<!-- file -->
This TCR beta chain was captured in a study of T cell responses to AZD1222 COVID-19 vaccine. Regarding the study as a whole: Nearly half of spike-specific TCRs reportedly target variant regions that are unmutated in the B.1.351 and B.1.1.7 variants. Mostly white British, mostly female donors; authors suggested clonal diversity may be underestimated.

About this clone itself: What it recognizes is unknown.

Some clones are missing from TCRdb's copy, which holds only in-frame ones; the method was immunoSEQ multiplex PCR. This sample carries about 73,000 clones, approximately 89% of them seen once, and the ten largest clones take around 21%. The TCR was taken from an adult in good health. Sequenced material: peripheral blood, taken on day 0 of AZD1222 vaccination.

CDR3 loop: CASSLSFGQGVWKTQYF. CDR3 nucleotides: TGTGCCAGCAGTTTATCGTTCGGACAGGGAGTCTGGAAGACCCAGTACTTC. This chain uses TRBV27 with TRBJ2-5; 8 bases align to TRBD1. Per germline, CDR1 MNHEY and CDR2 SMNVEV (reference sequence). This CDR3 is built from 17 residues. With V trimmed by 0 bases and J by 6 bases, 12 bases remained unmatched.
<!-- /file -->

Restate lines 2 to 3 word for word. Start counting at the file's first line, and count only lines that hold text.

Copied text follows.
About this clone itself: What it recognizes is unknown.

Some clones are missing from TCRdb's copy, which holds only in-frame ones; the method was immunoSEQ multiplex PCR. This sample carries about 73,000 clones, approximately 89% of them seen once, and the ten largest clones take around 21%. The TCR was taken from an adult in good health. Sequenced material: peripheral blood, taken on day 0 of AZD1222 vaccination.